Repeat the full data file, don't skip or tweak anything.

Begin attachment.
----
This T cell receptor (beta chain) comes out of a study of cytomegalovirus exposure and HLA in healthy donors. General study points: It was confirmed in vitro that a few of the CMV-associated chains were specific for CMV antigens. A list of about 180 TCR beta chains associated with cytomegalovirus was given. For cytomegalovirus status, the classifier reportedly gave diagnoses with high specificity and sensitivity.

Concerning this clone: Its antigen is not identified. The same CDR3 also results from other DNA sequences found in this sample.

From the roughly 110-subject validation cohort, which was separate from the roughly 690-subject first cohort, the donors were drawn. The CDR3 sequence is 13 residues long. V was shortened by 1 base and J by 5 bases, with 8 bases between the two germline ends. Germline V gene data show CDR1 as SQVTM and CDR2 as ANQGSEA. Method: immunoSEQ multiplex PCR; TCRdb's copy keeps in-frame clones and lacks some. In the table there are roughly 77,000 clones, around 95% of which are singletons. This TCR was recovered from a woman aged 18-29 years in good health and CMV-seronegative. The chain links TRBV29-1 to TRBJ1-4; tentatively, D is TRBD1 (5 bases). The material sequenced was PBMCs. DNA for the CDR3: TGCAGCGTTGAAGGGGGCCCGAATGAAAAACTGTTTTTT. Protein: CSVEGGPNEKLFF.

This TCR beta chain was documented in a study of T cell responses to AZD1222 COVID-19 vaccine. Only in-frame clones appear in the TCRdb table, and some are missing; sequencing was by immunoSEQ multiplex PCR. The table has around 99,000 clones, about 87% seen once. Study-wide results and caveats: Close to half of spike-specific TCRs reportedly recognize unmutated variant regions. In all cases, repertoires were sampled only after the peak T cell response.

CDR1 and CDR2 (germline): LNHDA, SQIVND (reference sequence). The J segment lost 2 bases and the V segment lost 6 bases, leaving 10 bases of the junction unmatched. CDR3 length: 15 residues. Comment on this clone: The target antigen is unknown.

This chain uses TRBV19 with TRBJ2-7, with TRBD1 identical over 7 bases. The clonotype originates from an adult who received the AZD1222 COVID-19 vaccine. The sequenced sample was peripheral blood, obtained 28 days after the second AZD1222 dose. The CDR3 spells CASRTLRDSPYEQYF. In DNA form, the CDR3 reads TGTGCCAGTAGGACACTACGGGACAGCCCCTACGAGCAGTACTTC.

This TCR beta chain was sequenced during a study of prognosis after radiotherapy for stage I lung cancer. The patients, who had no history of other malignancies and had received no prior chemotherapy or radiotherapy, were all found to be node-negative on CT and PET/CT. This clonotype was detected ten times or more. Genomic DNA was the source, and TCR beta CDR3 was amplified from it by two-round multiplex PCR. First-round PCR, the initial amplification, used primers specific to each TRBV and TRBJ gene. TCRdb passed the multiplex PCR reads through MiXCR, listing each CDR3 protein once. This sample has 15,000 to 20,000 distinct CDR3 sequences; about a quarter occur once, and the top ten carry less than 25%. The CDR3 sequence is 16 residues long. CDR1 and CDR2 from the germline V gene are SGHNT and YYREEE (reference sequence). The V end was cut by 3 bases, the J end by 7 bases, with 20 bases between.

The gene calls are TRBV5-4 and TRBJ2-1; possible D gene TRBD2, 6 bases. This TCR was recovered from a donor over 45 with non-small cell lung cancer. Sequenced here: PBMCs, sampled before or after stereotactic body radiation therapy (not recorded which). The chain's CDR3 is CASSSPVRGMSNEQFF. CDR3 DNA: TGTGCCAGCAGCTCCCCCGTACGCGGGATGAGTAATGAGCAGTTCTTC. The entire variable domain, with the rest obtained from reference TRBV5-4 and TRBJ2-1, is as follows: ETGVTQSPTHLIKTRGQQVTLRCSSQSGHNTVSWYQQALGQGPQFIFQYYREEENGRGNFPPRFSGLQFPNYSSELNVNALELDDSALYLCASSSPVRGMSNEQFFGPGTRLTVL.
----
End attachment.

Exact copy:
This T cell receptor (beta chain) comes out of a study of cytomegalovirus exposure and HLA in healthy donors. General study points: It was confirmed in vitro that a few of the CMV-associated chains were specific for CMV antigens. A list of about 180 TCR beta chains associated with cytomegalovirus was given. For cytomegalovirus status, the classifier reportedly gave diagnoses with high specificity and sensitivity.

Concerning this clone: Its antigen is not identified. The same CDR3 also results from other DNA sequences found in this sample.

From the roughly 110-subject validation cohort, which was separate from the roughly 690-subject first cohort, the donors were drawn. The CDR3 sequence is 13 residues long. V was shortened by 1 base and J by 5 bases, with 8 bases between the two germline ends. Germline V gene data show CDR1 as SQVTM and CDR2 as ANQGSEA. Method: immunoSEQ multiplex PCR; TCRdb's copy keeps in-frame clones and lacks some. In the table there are roughly 77,000 clones, around 95% of which are singletons. This TCR was recovered from a woman aged 18-29 years in good health and CMV-seronegative. The chain links TRBV29-1 to TRBJ1-4; tentatively, D is TRBD1 (5 bases). The material sequenced was PBMCs. DNA for the CDR3: TGCAGCGTTGAAGGGGGCCCGAATGAAAAACTGTTTTTT. Protein: CSVEGGPNEKLFF.

This TCR beta chain was documented in a study of T cell responses to AZD1222 COVID-19 vaccine. Only in-frame clones appear in the TCRdb table, and some are missing; sequencing was by immunoSEQ multiplex PCR. The table has around 99,000 clones, about 87% seen once. Study-wide results and caveats: Close to half of spike-specific TCRs reportedly recognize unmutated variant regions. In all cases, repertoires were sampled only after the peak T cell response.

CDR1 and CDR2 (germline): LNHDA, SQIVND (reference sequence). The J segment lost 2 bases and the V segment lost 6 bases, leaving 10 bases of the junction unmatched. CDR3 length: 15 residues. Comment on this clone: The target antigen is unknown.

This chain uses TRBV19 with TRBJ2-7, with TRBD1 identical over 7 bases. The clonotype originates from an adult who received the AZD1222 COVID-19 vaccine. The sequenced sample was peripheral blood, obtained 28 days after the second AZD1222 dose. The CDR3 spells CASRTLRDSPYEQYF. In DNA form, the CDR3 reads TGTGCCAGTAGGACACTACGGGACAGCCCCTACGAGCAGTACTTC.

This TCR beta chain was sequenced during a study of prognosis after radiotherapy for stage I lung cancer. The patients, who had no history of other malignancies and had received no prior chemotherapy or radiotherapy, were all found to be node-negative on CT and PET/CT. This clonotype was detected ten times or more. Genomic DNA was the source, and TCR beta CDR3 was amplified from it by two-round multiplex PCR. First-round PCR, the initial amplification, used primers specific to each TRBV and TRBJ gene. TCRdb passed the multiplex PCR reads through MiXCR, listing each CDR3 protein once. This sample has 15,000 to 20,000 distinct CDR3 sequences; about a quarter occur once, and the top ten carry less than 25%. The CDR3 sequence is 16 residues long. CDR1 and CDR2 from the germline V gene are SGHNT and YYREEE (reference sequence). The V end was cut by 3 bases, the J end by 7 bases, with 20 bases between.

The gene calls are TRBV5-4 and TRBJ2-1; possible D gene TRBD2, 6 bases. This TCR was recovered from a donor over 45 with non-small cell lung cancer. Sequenced here: PBMCs, sampled before or after stereotactic body radiation therapy (not recorded which). The chain's CDR3 is CASSSPVRGMSNEQFF. CDR3 DNA: TGTGCCAGCAGCTCCCCCGTACGCGGGATGAGTAATGAGCAGTTCTTC. The entire variable domain, with the rest obtained from reference TRBV5-4 and TRBJ2-1, is as follows: ETGVTQSPTHLIKTRGQQVTLRCSSQSGHNTVSWYQQALGQGPQFIFQYYREEENGRGNFPPRFSGLQFPNYSSELNVNALELDDSALYLCASSSPVRGMSNEQFFGPGTRLTVL.